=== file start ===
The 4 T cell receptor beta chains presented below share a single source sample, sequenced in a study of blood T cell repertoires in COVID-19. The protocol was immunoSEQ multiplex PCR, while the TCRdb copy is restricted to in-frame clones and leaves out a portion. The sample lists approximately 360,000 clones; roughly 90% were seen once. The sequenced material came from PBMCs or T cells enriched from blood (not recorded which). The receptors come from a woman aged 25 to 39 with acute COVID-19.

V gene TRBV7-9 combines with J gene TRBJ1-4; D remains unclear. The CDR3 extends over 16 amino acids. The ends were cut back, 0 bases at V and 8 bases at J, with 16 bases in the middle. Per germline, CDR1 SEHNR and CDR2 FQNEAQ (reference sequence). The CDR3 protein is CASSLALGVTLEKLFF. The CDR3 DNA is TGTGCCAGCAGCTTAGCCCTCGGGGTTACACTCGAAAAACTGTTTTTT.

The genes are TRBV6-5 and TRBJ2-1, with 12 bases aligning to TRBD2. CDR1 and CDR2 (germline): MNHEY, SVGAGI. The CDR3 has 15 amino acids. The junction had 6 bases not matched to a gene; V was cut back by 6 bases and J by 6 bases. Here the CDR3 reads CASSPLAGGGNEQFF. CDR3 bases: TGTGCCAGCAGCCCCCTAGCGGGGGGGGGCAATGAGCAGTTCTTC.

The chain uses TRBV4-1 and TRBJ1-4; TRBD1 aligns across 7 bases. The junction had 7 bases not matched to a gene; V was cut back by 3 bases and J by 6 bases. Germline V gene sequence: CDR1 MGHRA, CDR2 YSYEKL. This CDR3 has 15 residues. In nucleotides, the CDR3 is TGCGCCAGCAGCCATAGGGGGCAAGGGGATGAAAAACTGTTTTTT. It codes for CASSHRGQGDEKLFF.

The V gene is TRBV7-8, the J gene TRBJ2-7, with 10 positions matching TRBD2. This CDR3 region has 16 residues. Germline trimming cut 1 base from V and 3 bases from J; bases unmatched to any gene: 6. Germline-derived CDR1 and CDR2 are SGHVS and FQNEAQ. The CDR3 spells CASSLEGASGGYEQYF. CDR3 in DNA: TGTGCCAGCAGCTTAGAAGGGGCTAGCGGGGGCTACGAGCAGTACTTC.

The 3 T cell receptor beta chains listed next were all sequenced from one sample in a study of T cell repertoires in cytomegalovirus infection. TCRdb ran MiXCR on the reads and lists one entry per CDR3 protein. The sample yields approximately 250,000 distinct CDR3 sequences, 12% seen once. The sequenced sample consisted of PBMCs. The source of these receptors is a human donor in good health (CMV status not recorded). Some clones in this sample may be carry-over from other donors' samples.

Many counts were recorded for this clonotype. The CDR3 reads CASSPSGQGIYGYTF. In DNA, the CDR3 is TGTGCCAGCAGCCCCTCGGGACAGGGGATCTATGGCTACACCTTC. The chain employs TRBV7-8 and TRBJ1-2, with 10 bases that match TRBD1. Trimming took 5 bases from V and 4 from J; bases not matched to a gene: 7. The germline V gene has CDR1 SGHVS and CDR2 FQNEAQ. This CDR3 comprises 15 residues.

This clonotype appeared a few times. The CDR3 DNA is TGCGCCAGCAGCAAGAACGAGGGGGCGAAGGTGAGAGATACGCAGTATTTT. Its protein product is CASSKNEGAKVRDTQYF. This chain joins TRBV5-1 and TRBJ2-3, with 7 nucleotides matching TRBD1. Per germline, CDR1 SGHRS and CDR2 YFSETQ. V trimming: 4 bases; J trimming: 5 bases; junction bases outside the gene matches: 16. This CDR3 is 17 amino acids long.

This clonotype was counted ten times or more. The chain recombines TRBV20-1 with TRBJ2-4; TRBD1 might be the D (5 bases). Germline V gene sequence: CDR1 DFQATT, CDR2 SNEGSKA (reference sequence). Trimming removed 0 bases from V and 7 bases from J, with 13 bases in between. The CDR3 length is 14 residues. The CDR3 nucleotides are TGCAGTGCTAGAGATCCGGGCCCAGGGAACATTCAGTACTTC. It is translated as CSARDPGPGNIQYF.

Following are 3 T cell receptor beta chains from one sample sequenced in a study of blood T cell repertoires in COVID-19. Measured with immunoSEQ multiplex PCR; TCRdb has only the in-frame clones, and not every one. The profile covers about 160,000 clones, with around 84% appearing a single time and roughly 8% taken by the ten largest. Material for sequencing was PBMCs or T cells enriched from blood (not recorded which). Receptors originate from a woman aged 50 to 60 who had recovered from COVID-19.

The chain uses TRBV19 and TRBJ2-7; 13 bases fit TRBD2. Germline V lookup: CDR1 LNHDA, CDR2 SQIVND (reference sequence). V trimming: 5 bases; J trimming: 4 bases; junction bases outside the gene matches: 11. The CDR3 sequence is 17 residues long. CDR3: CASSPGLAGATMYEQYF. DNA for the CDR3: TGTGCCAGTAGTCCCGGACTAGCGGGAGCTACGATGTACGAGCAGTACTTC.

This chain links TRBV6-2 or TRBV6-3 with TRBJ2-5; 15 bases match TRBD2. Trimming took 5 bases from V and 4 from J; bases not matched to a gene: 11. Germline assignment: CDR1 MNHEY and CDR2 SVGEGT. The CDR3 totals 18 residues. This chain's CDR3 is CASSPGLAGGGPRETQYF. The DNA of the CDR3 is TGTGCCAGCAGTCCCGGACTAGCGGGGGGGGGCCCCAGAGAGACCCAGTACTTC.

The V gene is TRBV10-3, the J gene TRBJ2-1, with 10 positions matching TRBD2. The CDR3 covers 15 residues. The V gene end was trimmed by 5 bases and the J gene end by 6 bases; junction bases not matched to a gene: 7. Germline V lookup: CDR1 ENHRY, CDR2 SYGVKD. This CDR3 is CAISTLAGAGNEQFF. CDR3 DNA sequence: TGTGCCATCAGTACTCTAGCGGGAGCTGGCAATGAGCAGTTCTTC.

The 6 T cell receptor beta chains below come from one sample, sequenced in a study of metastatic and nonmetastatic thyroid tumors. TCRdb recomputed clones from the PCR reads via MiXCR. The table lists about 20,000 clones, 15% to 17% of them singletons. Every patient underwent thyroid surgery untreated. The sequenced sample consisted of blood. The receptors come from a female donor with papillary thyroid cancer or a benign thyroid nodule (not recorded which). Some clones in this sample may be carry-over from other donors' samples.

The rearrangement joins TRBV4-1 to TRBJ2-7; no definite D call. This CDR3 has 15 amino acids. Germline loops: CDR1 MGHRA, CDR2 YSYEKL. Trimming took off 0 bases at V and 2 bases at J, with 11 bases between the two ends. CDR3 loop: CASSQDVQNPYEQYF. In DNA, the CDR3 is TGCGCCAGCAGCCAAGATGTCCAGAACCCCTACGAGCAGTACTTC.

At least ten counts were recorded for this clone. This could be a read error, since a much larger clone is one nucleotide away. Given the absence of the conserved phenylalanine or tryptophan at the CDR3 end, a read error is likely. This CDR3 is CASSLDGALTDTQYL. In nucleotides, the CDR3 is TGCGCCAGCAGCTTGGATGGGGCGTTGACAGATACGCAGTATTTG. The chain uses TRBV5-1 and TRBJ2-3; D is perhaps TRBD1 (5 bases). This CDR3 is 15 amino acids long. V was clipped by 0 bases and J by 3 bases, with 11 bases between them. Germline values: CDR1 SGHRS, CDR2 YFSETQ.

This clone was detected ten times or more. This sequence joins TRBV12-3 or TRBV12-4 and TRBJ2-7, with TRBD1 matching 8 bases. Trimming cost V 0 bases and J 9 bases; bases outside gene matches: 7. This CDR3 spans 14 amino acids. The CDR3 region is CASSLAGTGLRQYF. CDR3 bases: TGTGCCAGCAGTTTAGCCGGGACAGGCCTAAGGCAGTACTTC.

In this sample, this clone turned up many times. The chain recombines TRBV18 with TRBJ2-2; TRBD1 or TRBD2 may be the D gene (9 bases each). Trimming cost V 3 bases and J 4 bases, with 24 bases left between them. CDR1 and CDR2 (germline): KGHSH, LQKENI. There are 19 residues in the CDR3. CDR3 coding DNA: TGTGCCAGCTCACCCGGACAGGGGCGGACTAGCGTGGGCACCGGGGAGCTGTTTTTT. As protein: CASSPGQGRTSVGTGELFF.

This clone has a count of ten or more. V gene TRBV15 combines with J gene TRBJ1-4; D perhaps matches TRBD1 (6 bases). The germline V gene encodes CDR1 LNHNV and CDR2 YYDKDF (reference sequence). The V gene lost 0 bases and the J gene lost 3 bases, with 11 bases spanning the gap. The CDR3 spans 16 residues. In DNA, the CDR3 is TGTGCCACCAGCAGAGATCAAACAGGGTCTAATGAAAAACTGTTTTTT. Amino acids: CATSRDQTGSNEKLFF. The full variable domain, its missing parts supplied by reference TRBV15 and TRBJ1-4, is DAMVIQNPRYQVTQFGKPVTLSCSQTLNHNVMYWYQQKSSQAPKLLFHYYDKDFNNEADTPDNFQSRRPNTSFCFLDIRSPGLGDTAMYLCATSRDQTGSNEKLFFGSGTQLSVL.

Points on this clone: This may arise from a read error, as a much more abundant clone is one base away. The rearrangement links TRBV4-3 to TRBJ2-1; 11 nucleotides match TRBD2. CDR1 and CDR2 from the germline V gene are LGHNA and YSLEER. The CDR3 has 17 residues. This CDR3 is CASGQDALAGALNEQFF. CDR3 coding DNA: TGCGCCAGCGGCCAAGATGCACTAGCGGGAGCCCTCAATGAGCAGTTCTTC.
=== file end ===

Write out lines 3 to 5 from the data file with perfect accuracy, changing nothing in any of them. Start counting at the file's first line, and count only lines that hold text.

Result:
The genes are TRBV6-5 and TRBJ2-1, with 12 bases aligning to TRBD2. CDR1 and CDR2 (germline): MNHEY, SVGAGI. The CDR3 has 15 amino acids. The junction had 6 bases not matched to a gene; V was cut back by 6 bases and J by 6 bases. Here the CDR3 reads CASSPLAGGGNEQFF. CDR3 bases: TGTGCCAGCAGCCCCCTAGCGGGGGGGGGCAATGAGCAGTTCTTC.

The chain uses TRBV4-1 and TRBJ1-4; TRBD1 aligns across 7 bases. The junction had 7 bases not matched to a gene; V was cut back by 3 bases and J by 6 bases. Germline V gene sequence: CDR1 MGHRA, CDR2 YSYEKL. This CDR3 has 15 residues. In nucleotides, the CDR3 is TGCGCCAGCAGCCATAGGGGGCAAGGGGATGAAAAACTGTTTTTT. It codes for CASSHRGQGDEKLFF.

The V gene is TRBV7-8, the J gene TRBJ2-7, with 10 positions matching TRBD2. This CDR3 region has 16 residues. Germline trimming cut 1 base from V and 3 bases from J; bases unmatched to any gene: 6. Germline-derived CDR1 and CDR2 are SGHVS and FQNEAQ. The CDR3 spells CASSLEGASGGYEQYF. CDR3 in DNA: TGTGCCAGCAGCTTAGAAGGGGCTAGCGGGGGCTACGAGCAGTACTTC.